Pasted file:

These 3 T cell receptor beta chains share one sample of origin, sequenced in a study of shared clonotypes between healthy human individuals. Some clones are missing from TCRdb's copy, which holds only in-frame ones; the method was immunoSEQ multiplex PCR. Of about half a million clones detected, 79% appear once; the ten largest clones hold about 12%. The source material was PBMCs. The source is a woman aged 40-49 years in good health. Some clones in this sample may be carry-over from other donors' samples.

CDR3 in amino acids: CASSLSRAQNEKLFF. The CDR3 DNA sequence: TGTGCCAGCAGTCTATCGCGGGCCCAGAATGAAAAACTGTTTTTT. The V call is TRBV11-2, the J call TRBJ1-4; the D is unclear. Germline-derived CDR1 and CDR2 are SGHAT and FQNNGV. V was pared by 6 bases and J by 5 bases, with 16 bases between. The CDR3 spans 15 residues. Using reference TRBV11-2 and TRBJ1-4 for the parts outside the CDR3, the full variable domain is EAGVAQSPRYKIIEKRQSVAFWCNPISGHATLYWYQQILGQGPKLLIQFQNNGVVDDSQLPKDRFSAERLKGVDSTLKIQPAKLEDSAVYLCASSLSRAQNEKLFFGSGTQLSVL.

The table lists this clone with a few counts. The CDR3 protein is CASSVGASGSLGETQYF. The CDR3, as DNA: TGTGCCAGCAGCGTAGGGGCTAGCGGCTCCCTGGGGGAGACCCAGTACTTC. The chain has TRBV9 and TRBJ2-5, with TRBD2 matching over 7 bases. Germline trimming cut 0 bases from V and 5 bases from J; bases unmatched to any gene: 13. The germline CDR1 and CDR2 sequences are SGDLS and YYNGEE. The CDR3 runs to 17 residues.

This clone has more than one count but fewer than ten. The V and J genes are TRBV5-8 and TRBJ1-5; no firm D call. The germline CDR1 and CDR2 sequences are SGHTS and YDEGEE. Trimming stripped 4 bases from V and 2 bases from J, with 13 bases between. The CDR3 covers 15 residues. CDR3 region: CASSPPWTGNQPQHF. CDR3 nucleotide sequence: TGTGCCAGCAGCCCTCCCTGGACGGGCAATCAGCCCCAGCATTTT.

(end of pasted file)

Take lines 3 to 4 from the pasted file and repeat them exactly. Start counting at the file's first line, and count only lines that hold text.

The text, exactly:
The table lists this clone with a few counts. The CDR3 protein is CASSVGASGSLGETQYF. The CDR3, as DNA: TGTGCCAGCAGCGTAGGGGCTAGCGGCTCCCTGGGGGAGACCCAGTACTTC. The chain has TRBV9 and TRBJ2-5, with TRBD2 matching over 7 bases. Germline trimming cut 0 bases from V and 5 bases from J; bases unmatched to any gene: 13. The germline CDR1 and CDR2 sequences are SGDLS and YYNGEE. The CDR3 runs to 17 residues.

This clone has more than one count but fewer than ten. The V and J genes are TRBV5-8 and TRBJ1-5; no firm D call. The germline CDR1 and CDR2 sequences are SGHTS and YDEGEE. Trimming stripped 4 bases from V and 2 bases from J, with 13 bases between. The CDR3 covers 15 residues. CDR3 region: CASSPPWTGNQPQHF. CDR3 nucleotide sequence: TGTGCCAGCAGCCCTCCCTGGACGGGCAATCAGCCCCAGCATTTT.